Originally a source of food and fur for the harsh winters among Altai Mountains of Western Mongolia, eagle hunting is now celebrated with a festival of unique sights and eye-popping moments. Against an unrepeatably picturesque mountainous backdrop, visitors are treated to a get-together that features the best of the region’s heritage and culture, including music and dancing, handicrafts and traditional games like kokpar, where horsemen fight for a goatskin. Bloodthirsty polo on steroids, kokpar is a Mongolian must. A small army line up on each side of a field, goals at each end and the carcass of a goat their quarry. A sport that combines speed, agility and sheer chutzpah among the competitors, traditionally games can go on for several days. Don’t worry, the Eagle Festival’s condensed version doesn’t last that long, but still exhausts spectators with its intensity and daring. The crowd cheers as, at full gallop, a horseman bends down, arms outstretched, avoids the barges of other riders to grab the carcass, hauling the 30kg up his horse’s flank. The rider makes for goal, and following him, a stampede follows, riders roaring and screeching, their whips flailing as sweat pours from the horses, their outstretched arms ready to snatch the goat back. And so it goes on, an adrenaline-fuelled frenzy, astounding for its stamina and physicality, and a sight you simply can’t tear your eyes from.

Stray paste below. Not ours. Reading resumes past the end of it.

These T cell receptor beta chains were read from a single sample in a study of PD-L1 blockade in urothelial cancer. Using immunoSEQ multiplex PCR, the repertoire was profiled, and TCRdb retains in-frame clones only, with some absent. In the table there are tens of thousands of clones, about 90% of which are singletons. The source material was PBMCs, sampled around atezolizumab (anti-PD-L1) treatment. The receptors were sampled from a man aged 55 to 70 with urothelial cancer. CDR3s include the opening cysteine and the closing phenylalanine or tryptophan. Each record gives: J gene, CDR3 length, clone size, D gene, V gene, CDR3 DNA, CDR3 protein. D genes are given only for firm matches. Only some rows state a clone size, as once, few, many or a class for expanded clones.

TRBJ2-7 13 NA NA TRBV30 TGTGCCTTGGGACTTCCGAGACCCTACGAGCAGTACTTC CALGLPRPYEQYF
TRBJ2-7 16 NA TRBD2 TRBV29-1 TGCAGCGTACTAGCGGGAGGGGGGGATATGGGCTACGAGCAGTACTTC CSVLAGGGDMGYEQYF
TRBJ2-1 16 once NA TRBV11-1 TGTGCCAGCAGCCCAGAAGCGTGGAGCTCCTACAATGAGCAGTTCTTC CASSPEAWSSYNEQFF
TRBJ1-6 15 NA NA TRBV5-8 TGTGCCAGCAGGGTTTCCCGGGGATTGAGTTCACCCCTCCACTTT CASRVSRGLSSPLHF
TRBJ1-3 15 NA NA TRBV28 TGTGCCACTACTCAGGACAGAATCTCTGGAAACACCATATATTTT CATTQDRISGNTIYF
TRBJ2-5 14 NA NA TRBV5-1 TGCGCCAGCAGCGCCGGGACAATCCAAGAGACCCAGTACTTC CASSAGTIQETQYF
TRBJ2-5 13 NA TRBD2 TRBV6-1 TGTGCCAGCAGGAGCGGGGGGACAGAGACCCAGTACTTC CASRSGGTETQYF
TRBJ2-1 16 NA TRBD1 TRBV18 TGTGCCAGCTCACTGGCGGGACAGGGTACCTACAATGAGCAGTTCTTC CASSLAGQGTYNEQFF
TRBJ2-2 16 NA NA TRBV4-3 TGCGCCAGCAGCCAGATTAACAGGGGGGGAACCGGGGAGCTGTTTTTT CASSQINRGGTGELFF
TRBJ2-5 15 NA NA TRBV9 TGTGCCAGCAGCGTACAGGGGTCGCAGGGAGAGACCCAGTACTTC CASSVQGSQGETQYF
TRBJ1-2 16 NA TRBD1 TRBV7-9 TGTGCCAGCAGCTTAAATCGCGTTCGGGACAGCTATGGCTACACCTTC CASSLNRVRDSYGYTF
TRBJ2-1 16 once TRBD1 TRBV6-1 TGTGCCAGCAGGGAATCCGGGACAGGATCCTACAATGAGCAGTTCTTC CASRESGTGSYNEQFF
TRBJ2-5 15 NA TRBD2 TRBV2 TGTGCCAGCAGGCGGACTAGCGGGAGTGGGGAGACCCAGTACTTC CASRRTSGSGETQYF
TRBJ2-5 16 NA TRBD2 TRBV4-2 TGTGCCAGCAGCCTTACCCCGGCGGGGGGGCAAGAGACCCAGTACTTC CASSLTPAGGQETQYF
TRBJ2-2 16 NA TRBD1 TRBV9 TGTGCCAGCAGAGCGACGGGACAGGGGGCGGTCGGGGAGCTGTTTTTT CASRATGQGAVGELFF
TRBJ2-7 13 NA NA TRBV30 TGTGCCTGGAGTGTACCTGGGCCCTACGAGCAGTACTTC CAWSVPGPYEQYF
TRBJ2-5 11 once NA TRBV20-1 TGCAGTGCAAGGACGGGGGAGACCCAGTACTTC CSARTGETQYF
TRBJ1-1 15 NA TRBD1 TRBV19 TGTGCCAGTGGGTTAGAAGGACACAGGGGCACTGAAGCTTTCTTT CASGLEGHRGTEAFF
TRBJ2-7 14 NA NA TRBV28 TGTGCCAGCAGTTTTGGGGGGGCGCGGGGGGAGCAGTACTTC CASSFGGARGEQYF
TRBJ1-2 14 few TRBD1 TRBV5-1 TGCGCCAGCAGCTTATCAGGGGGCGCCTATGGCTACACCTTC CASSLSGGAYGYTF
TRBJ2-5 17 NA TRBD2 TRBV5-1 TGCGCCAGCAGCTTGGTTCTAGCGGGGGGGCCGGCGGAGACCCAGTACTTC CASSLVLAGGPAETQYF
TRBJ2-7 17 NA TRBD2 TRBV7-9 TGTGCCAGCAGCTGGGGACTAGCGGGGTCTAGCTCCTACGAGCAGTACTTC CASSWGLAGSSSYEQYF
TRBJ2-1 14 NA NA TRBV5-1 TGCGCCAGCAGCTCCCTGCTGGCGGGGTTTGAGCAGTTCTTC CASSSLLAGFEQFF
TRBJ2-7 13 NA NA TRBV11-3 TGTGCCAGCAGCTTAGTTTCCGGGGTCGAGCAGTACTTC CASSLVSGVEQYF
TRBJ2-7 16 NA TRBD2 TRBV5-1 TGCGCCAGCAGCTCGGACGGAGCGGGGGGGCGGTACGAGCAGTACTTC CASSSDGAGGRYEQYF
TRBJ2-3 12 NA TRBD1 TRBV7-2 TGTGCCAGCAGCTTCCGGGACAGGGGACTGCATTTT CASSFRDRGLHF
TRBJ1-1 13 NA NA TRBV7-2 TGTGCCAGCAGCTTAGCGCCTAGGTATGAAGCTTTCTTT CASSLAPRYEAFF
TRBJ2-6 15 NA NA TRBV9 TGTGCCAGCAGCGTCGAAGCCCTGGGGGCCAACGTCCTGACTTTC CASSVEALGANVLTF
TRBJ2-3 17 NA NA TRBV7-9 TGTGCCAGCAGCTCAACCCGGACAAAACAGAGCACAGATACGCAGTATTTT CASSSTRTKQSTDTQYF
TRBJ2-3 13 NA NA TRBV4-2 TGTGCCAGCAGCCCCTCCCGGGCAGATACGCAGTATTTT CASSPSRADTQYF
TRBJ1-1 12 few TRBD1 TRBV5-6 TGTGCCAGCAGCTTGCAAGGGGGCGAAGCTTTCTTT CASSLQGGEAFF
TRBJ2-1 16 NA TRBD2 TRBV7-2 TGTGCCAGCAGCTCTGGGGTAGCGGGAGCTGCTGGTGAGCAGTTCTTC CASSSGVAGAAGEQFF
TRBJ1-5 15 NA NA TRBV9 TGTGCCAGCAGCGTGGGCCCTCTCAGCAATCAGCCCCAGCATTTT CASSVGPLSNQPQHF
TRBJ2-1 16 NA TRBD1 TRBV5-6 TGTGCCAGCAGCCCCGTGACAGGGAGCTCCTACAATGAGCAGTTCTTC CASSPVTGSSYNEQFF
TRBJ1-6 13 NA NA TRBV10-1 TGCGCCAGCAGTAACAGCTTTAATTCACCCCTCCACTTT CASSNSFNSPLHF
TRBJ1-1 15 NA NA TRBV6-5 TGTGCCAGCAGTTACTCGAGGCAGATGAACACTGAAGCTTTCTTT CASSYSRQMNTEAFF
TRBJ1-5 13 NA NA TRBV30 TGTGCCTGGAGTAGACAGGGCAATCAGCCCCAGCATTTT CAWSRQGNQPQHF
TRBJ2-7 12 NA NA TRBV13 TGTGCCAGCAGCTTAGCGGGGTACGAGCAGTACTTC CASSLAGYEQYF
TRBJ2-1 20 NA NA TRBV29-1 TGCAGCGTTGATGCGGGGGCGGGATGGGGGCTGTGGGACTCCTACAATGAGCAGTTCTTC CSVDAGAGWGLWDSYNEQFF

But it’s the eagles that are the stars of the show, and understandably so when you see them in action. Noble at rest they may be, but it’s their speed, agility, and accuracy that needs to be seen to be believed, each bird wheeling overhead effortlessly then swooping for prey with incredible precision and palpable power. Competition is fierce, with hunters from all over the region vying for glory – mingle with them, pick a favourite bird then cheer as it takes flight.